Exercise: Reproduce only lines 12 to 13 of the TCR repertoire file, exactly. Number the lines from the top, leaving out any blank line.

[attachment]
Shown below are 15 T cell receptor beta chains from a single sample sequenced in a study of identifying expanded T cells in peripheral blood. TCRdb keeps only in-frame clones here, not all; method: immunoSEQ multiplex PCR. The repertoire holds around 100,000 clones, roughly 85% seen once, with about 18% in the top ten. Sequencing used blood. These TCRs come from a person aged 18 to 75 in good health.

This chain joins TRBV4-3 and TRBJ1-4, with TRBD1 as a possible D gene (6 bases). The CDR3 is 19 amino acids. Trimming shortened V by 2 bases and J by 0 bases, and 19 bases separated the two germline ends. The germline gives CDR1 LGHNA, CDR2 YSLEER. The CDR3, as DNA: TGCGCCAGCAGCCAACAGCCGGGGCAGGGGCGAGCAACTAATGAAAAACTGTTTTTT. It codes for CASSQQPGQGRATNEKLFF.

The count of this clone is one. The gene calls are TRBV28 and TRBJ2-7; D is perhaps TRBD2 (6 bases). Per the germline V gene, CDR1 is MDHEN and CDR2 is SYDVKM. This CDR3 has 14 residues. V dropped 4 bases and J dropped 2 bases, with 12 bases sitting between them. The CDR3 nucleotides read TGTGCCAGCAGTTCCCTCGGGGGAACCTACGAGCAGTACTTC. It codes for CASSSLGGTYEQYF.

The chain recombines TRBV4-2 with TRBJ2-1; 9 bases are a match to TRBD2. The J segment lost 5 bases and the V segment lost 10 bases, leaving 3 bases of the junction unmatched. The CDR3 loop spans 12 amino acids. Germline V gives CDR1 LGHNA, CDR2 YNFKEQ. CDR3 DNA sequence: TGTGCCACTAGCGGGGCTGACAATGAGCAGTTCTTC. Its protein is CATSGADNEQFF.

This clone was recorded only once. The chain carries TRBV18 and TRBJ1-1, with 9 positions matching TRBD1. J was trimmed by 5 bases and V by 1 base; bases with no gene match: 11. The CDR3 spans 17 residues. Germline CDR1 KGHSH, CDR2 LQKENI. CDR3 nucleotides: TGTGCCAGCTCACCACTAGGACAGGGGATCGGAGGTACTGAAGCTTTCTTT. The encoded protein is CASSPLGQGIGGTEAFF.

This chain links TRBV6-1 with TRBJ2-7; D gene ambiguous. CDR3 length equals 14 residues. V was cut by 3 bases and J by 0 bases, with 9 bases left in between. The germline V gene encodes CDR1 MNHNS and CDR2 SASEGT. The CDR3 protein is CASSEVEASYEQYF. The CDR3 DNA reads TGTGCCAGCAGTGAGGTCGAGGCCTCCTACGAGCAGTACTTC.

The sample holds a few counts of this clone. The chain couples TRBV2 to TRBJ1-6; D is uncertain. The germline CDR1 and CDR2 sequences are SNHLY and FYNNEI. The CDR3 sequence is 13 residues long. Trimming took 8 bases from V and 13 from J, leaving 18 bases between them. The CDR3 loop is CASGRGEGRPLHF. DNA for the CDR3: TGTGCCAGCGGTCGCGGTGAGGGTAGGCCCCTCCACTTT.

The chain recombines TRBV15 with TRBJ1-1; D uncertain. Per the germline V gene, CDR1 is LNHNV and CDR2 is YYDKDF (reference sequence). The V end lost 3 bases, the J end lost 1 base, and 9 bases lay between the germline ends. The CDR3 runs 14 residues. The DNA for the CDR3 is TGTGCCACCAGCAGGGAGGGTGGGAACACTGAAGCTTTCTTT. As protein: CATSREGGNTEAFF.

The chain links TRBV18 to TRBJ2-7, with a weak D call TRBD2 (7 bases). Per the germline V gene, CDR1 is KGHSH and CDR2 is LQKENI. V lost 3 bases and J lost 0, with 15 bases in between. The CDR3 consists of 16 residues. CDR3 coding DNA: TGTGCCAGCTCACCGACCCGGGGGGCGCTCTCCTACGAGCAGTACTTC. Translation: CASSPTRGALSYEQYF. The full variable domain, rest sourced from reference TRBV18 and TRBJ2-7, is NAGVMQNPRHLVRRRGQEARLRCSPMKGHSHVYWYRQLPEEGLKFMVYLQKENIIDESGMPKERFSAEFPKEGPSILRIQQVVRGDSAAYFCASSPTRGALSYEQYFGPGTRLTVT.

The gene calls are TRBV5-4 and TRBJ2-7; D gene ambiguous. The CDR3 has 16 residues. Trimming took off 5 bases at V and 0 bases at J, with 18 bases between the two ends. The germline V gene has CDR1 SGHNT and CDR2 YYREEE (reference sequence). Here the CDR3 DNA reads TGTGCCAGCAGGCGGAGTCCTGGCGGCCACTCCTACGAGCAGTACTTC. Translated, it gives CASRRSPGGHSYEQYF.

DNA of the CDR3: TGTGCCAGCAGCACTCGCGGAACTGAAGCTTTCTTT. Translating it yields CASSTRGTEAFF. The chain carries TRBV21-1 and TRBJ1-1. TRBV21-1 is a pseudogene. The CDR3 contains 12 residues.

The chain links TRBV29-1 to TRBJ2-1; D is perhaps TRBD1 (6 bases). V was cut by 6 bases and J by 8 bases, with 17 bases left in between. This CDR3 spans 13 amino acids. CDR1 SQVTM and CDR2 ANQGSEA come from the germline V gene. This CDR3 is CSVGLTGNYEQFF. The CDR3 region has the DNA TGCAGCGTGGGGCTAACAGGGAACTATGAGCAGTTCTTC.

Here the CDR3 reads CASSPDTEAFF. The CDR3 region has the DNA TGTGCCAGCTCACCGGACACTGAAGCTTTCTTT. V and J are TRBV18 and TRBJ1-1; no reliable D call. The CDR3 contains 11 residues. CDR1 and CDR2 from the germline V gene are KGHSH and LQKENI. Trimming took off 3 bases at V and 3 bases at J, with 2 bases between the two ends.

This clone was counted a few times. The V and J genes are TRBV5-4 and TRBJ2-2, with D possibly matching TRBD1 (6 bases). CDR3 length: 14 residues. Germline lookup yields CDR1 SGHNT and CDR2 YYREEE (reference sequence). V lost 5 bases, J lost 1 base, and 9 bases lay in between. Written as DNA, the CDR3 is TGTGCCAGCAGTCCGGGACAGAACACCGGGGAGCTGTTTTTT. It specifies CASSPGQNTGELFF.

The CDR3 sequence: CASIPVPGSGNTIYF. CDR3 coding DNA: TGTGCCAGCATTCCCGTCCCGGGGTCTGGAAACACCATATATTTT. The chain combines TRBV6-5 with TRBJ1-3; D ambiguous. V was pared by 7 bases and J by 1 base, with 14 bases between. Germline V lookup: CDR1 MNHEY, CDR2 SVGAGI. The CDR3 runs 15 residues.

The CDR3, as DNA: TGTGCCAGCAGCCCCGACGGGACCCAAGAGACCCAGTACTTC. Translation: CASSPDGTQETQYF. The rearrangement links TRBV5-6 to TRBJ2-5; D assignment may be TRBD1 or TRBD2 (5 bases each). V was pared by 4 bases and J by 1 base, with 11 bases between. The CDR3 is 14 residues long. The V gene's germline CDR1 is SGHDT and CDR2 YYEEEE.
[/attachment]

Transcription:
The chain links TRBV29-1 to TRBJ2-1; D is perhaps TRBD1 (6 bases). V was cut by 6 bases and J by 8 bases, with 17 bases left in between. This CDR3 spans 13 amino acids. CDR1 SQVTM and CDR2 ANQGSEA come from the germline V gene. This CDR3 is CSVGLTGNYEQFF. The CDR3 region has the DNA TGCAGCGTGGGGCTAACAGGGAACTATGAGCAGTTCTTC.

Here the CDR3 reads CASSPDTEAFF. The CDR3 region has the DNA TGTGCCAGCTCACCGGACACTGAAGCTTTCTTT. V and J are TRBV18 and TRBJ1-1; no reliable D call. The CDR3 contains 11 residues. CDR1 and CDR2 from the germline V gene are KGHSH and LQKENI. Trimming took off 3 bases at V and 3 bases at J, with 2 bases between the two ends.